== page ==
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OCEANIC ART FROM THE ESTATE OF LYNDA CUNNINGHAM

Kanak Figure, New Caledonia
Estimate
20,00030,000
LOT SOLD. 137,500 USD
JUMP TO LOT
39

OCEANIC ART FROM THE ESTATE OF LYNDA CUNNINGHAM

Kanak Figure, New Caledonia
Estimate
20,00030,000
LOT SOLD. 137,500 USD
JUMP TO LOT

Details & Cataloguing

Art of Africa, Oceania, and the Americas

|
New York

Kanak Figure, New Caledonia

Provenance

Lynda Cunningham, New York, acquired before January 1982

Literature

Lynda Cunningham, Oceania / Southeast Asia I, New York, 1982, cover
Oceanic Primitive Arts (adv.), African Arts, February 1982, vol. XV, no. 2, p. 65 

Catalogue Note

The Kanak people are the original inhabitants of the Melanesian archipelago of New Caledonia. According to Roger Boulay, the ethnologist and specialist in the art of New Caledonia, 'though Caledonian social mores and languages […] and its material and artistic culture naturally exhibit many common features with the rest of Melanesia, its position at the far end of the Melanesian arc has seen the island develop a singularly original civilization of its own.' (Boulay in Kaeppler, Kaufmann, & Newton, eds., Oceanic Art, 1999, p. 299).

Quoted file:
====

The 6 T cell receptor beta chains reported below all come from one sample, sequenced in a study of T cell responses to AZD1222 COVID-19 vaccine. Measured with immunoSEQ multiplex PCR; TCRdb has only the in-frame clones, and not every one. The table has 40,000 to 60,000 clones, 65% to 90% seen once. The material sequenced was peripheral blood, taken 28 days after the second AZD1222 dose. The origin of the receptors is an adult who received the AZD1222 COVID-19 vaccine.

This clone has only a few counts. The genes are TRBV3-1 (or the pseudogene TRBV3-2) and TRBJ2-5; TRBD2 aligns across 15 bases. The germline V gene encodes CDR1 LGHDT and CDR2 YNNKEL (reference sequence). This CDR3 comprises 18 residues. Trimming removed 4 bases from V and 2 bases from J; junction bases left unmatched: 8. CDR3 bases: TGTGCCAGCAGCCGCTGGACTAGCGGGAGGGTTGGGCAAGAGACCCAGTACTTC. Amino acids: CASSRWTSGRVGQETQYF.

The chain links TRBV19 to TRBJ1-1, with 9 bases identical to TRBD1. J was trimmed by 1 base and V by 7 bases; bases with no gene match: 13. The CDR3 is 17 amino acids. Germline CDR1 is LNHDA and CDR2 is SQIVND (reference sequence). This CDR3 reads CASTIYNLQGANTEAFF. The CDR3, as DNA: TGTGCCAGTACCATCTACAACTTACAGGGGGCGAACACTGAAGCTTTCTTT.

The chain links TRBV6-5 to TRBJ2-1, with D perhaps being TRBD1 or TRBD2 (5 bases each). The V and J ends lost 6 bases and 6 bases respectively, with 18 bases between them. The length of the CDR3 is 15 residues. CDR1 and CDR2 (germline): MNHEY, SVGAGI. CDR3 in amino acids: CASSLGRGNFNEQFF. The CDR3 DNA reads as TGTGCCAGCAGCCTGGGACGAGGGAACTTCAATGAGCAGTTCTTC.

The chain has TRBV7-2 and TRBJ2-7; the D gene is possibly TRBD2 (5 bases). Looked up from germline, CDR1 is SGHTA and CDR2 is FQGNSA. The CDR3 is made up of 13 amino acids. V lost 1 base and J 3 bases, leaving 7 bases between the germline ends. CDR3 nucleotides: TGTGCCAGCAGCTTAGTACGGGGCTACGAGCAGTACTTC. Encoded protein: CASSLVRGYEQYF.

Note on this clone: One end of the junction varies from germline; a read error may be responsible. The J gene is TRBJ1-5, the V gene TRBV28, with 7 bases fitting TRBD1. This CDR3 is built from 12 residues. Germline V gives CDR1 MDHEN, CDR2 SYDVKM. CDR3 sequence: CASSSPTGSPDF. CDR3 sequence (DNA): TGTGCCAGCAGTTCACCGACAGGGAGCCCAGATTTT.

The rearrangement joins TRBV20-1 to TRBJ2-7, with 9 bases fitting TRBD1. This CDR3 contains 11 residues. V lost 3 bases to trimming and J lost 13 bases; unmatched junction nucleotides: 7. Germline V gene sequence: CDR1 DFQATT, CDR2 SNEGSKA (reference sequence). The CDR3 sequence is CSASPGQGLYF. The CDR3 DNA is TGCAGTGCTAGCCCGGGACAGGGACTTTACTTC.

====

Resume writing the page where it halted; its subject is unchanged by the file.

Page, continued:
The present figure, with its feet standing on the remains of a post, fits within the corpus which Roger Boulay has termed ‘sculptures to plant’ (Boulay & Kasarhérou, eds., De jade et de nacre, Paris, 1990, p. 155). Their function is quite poorly documented; Victor de Rochas described them as funerary sculptures which were placed in a spiral arrangement around the deceased’s hut (de Rochas, La Nouvelle Calédonie et ses habitants, Paris, 1862, p.188), and Captain le Bras described a figure which he collected (now in the musée d’Aquitaine, Bordeaux) as having been ‘planted outside the door of a chief’s hut.’ (Boulay and Kasarhérou, ibid., p. 158). Boulay suggests that the sculptures represented notables or chiefs. ‘Neither commemorative nor propitiatory, they seem intended rather to underline, in statuary, the importance of someone who would otherwise be outwardly indistinguishable from his fellows, expect perhaps by a few rules of behavior.' (ibid.).

Art of Africa, Oceania, and the Americas

|
New York